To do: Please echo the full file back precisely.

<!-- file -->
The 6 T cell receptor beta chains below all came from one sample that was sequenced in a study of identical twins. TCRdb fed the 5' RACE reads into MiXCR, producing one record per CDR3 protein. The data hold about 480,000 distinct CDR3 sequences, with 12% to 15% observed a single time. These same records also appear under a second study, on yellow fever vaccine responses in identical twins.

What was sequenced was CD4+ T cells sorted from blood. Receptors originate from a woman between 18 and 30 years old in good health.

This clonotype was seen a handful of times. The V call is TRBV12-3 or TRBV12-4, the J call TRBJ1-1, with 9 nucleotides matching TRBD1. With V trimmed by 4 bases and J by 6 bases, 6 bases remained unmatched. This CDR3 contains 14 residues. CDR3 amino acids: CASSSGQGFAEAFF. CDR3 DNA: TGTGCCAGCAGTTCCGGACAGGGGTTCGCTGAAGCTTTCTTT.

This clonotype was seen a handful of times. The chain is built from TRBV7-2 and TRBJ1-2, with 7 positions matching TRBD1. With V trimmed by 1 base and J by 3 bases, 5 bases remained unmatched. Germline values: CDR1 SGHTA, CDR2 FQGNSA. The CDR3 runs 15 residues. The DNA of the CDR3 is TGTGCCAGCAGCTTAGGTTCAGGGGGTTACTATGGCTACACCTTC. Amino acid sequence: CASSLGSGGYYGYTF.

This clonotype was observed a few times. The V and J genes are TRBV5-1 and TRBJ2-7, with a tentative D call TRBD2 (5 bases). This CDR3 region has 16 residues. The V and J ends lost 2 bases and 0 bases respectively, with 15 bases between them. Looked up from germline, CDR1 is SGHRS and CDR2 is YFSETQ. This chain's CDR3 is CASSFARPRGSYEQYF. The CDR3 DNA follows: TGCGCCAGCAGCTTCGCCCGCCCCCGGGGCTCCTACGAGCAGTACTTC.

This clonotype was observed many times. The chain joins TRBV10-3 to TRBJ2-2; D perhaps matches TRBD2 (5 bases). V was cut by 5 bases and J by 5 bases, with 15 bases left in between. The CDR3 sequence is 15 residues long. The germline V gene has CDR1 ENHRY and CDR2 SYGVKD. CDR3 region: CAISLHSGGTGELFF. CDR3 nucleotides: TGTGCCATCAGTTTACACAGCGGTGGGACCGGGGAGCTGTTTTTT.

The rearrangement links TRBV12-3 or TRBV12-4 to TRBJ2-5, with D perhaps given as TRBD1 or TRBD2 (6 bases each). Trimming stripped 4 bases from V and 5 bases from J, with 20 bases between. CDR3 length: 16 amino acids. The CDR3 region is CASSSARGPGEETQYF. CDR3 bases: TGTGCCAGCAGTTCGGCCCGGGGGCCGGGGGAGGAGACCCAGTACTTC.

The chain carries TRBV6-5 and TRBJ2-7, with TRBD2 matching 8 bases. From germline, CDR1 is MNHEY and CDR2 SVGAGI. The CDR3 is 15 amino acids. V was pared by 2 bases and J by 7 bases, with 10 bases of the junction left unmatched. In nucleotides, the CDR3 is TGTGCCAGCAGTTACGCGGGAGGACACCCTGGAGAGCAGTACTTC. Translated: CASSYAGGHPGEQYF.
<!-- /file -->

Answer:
The 6 T cell receptor beta chains below all came from one sample that was sequenced in a study of identical twins. TCRdb fed the 5' RACE reads into MiXCR, producing one record per CDR3 protein. The data hold about 480,000 distinct CDR3 sequences, with 12% to 15% observed a single time. These same records also appear under a second study, on yellow fever vaccine responses in identical twins.

What was sequenced was CD4+ T cells sorted from blood. Receptors originate from a woman between 18 and 30 years old in good health.

This clonotype was seen a handful of times. The V call is TRBV12-3 or TRBV12-4, the J call TRBJ1-1, with 9 nucleotides matching TRBD1. With V trimmed by 4 bases and J by 6 bases, 6 bases remained unmatched. This CDR3 contains 14 residues. CDR3 amino acids: CASSSGQGFAEAFF. CDR3 DNA: TGTGCCAGCAGTTCCGGACAGGGGTTCGCTGAAGCTTTCTTT.

This clonotype was seen a handful of times. The chain is built from TRBV7-2 and TRBJ1-2, with 7 positions matching TRBD1. With V trimmed by 1 base and J by 3 bases, 5 bases remained unmatched. Germline values: CDR1 SGHTA, CDR2 FQGNSA. The CDR3 runs 15 residues. The DNA of the CDR3 is TGTGCCAGCAGCTTAGGTTCAGGGGGTTACTATGGCTACACCTTC. Amino acid sequence: CASSLGSGGYYGYTF.

This clonotype was observed a few times. The V and J genes are TRBV5-1 and TRBJ2-7, with a tentative D call TRBD2 (5 bases). This CDR3 region has 16 residues. The V and J ends lost 2 bases and 0 bases respectively, with 15 bases between them. Looked up from germline, CDR1 is SGHRS and CDR2 is YFSETQ. This chain's CDR3 is CASSFARPRGSYEQYF. The CDR3 DNA follows: TGCGCCAGCAGCTTCGCCCGCCCCCGGGGCTCCTACGAGCAGTACTTC.

This clonotype was observed many times. The chain joins TRBV10-3 to TRBJ2-2; D perhaps matches TRBD2 (5 bases). V was cut by 5 bases and J by 5 bases, with 15 bases left in between. The CDR3 sequence is 15 residues long. The germline V gene has CDR1 ENHRY and CDR2 SYGVKD. CDR3 region: CAISLHSGGTGELFF. CDR3 nucleotides: TGTGCCATCAGTTTACACAGCGGTGGGACCGGGGAGCTGTTTTTT.

The rearrangement links TRBV12-3 or TRBV12-4 to TRBJ2-5, with D perhaps given as TRBD1 or TRBD2 (6 bases each). Trimming stripped 4 bases from V and 5 bases from J, with 20 bases between. CDR3 length: 16 amino acids. The CDR3 region is CASSSARGPGEETQYF. CDR3 bases: TGTGCCAGCAGTTCGGCCCGGGGGCCGGGGGAGGAGACCCAGTACTTC.

The chain carries TRBV6-5 and TRBJ2-7, with TRBD2 matching 8 bases. From germline, CDR1 is MNHEY and CDR2 SVGAGI. The CDR3 is 15 amino acids. V was pared by 2 bases and J by 7 bases, with 10 bases of the junction left unmatched. In nucleotides, the CDR3 is TGTGCCAGCAGTTACGCGGGAGGACACCCTGGAGAGCAGTACTTC. Translated: CASSYAGGHPGEQYF.